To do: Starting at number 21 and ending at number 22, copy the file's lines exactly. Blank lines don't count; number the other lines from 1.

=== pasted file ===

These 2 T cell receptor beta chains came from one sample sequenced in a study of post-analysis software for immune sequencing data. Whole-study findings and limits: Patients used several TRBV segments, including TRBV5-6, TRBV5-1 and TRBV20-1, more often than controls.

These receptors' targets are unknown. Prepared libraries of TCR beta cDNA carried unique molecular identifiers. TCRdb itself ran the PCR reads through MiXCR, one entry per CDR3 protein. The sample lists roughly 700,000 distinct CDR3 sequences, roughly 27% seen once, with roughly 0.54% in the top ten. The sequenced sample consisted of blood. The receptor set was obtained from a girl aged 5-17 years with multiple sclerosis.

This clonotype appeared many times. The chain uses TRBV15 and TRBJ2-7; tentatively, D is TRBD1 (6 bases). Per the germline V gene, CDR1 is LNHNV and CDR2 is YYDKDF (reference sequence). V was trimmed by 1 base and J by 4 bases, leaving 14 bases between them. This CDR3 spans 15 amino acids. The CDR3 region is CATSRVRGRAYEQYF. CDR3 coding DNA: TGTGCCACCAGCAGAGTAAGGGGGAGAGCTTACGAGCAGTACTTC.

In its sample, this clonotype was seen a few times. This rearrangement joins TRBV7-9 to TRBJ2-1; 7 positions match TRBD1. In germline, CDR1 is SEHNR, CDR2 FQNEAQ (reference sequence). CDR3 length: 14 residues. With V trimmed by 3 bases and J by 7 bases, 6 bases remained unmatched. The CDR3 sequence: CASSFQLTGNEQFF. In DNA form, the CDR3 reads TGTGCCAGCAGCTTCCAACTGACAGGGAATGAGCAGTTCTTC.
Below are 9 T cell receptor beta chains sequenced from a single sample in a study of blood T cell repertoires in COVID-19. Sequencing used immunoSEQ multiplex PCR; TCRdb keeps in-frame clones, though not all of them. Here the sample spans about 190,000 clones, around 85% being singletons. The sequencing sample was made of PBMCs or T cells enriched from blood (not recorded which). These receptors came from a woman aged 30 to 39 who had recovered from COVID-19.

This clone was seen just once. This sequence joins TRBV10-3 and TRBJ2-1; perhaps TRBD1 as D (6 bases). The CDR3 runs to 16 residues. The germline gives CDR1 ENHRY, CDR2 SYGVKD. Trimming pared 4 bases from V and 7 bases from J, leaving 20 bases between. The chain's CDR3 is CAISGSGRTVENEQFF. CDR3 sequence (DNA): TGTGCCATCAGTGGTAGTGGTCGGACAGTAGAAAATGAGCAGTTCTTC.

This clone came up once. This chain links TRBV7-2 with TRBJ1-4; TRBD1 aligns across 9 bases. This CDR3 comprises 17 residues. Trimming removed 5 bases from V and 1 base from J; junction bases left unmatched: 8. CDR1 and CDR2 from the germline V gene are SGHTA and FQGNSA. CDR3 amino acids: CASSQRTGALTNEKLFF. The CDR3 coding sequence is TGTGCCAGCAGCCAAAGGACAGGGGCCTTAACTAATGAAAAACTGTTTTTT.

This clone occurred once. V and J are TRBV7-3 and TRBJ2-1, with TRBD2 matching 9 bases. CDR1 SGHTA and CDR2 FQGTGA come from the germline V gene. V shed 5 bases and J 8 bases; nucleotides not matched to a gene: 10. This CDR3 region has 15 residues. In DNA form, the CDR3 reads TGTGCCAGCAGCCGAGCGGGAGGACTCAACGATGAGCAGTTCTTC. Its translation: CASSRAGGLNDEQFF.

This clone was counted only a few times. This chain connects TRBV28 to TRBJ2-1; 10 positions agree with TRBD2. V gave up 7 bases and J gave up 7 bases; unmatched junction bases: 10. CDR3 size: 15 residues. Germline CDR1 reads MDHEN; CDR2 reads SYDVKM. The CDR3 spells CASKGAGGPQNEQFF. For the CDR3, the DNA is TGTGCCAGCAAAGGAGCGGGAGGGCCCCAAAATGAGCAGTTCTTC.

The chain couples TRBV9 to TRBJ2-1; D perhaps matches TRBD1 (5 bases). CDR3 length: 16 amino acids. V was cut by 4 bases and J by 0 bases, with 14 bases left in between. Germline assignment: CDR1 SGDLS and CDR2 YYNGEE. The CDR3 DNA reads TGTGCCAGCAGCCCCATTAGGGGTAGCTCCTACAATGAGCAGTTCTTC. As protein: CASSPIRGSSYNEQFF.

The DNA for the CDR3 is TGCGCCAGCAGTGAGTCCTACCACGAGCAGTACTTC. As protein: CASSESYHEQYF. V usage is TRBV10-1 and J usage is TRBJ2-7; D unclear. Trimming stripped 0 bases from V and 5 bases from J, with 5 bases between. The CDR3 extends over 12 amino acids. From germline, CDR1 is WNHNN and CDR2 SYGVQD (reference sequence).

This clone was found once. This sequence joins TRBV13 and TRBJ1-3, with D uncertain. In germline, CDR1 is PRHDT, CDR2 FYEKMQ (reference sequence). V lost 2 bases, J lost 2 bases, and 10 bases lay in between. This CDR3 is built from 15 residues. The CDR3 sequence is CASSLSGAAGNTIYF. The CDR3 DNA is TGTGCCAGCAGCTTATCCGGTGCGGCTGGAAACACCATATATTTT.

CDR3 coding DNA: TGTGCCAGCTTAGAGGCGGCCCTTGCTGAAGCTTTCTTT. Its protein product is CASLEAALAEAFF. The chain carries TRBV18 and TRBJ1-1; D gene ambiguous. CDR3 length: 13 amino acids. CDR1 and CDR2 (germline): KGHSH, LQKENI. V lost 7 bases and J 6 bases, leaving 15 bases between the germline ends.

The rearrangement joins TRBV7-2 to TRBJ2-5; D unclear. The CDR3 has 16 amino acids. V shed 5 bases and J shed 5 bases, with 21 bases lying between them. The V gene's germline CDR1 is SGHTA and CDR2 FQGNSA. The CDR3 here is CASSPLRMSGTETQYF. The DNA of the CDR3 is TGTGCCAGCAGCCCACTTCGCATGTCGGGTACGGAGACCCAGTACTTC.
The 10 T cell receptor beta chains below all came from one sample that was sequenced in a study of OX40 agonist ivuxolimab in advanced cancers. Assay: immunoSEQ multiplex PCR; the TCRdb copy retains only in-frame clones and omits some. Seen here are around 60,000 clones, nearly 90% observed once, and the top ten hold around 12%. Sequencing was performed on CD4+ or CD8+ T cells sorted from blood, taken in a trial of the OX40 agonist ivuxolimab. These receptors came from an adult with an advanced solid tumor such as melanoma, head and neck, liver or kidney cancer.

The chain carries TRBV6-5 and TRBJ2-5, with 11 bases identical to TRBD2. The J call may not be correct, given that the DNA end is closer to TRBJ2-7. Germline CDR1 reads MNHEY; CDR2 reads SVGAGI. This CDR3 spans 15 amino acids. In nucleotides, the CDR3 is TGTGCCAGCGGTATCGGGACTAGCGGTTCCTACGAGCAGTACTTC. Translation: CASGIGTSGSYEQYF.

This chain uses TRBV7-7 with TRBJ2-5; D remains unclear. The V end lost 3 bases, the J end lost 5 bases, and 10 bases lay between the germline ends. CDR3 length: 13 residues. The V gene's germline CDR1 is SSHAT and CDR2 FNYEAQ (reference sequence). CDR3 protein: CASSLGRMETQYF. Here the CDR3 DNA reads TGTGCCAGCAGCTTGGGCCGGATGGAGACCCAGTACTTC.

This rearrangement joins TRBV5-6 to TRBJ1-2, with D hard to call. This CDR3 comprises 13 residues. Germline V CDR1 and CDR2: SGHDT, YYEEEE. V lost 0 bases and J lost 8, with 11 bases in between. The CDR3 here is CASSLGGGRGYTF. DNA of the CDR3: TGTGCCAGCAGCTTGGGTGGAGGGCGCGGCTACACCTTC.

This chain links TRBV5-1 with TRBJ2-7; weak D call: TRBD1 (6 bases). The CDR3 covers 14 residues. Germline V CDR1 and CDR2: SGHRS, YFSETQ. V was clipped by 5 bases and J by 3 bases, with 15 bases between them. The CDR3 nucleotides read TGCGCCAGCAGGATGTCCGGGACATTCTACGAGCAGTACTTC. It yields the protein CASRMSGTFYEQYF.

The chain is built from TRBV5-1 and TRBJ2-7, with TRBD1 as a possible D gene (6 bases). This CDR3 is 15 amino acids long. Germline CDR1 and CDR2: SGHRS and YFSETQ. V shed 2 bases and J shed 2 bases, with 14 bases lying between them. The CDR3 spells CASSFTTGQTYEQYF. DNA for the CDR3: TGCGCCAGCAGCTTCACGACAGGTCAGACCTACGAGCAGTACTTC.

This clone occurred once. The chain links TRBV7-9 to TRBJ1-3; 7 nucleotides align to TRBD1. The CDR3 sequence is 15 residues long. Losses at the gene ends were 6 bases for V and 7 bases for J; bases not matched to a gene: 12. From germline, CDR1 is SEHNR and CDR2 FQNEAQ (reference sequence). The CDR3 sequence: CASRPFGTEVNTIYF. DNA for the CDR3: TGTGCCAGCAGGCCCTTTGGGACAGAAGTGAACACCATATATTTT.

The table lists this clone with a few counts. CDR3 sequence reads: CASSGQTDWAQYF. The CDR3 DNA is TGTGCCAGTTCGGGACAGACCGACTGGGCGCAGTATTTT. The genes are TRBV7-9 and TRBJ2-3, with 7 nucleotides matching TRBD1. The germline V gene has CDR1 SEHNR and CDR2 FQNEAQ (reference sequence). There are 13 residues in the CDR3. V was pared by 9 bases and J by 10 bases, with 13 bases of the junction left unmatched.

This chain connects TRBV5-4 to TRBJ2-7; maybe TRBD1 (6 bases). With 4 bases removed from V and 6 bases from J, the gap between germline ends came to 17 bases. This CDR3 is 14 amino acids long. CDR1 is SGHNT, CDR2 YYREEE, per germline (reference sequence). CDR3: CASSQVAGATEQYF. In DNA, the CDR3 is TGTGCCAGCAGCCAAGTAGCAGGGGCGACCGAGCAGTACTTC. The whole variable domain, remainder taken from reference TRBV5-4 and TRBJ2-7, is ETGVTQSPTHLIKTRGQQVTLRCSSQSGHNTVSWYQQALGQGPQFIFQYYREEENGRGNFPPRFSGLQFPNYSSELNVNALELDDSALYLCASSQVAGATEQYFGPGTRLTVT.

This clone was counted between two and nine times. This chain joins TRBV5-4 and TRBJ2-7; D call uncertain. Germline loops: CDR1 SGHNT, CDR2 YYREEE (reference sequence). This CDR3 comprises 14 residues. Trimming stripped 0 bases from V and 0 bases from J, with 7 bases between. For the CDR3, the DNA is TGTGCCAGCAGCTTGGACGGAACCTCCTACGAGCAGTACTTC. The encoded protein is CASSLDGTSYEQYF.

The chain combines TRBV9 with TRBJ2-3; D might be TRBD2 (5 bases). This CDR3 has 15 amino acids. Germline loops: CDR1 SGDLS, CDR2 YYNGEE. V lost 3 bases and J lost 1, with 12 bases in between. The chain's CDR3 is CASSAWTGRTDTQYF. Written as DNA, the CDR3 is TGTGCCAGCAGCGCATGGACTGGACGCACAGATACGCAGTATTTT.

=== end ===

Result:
This clone occurred once. The chain links TRBV7-9 to TRBJ1-3; 7 nucleotides align to TRBD1. The CDR3 sequence is 15 residues long. Losses at the gene ends were 6 bases for V and 7 bases for J; bases not matched to a gene: 12. From germline, CDR1 is SEHNR and CDR2 FQNEAQ (reference sequence). The CDR3 sequence: CASRPFGTEVNTIYF. DNA for the CDR3: TGTGCCAGCAGGCCCTTTGGGACAGAAGTGAACACCATATATTTT.

The table lists this clone with a few counts. CDR3 sequence reads: CASSGQTDWAQYF. The CDR3 DNA is TGTGCCAGTTCGGGACAGACCGACTGGGCGCAGTATTTT. The genes are TRBV7-9 and TRBJ2-3, with 7 nucleotides matching TRBD1. The germline V gene has CDR1 SEHNR and CDR2 FQNEAQ (reference sequence). There are 13 residues in the CDR3. V was pared by 9 bases and J by 10 bases, with 13 bases of the junction left unmatched.